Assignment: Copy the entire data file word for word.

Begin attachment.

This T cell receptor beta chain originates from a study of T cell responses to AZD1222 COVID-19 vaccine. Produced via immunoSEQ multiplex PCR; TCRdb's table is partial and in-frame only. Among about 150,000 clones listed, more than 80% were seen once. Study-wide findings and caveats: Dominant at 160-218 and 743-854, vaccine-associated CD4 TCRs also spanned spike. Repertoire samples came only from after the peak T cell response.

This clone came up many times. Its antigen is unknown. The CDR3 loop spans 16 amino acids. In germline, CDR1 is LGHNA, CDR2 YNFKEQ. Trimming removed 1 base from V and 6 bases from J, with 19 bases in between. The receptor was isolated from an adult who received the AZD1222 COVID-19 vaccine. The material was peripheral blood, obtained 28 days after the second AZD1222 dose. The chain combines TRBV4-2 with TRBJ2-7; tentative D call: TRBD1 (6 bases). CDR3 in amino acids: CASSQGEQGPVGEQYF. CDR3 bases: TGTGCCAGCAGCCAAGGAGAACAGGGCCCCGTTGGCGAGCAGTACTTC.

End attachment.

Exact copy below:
This T cell receptor beta chain originates from a study of T cell responses to AZD1222 COVID-19 vaccine. Produced via immunoSEQ multiplex PCR; TCRdb's table is partial and in-frame only. Among about 150,000 clones listed, more than 80% were seen once. Study-wide findings and caveats: Dominant at 160-218 and 743-854, vaccine-associated CD4 TCRs also spanned spike. Repertoire samples came only from after the peak T cell response.

This clone came up many times. Its antigen is unknown. The CDR3 loop spans 16 amino acids. In germline, CDR1 is LGHNA, CDR2 YNFKEQ. Trimming removed 1 base from V and 6 bases from J, with 19 bases in between. The receptor was isolated from an adult who received the AZD1222 COVID-19 vaccine. The material was peripheral blood, obtained 28 days after the second AZD1222 dose. The chain combines TRBV4-2 with TRBJ2-7; tentative D call: TRBD1 (6 bases). CDR3 in amino acids: CASSQGEQGPVGEQYF. CDR3 bases: TGTGCCAGCAGCCAAGGAGAACAGGGCCCCGTTGGCGAGCAGTACTTC.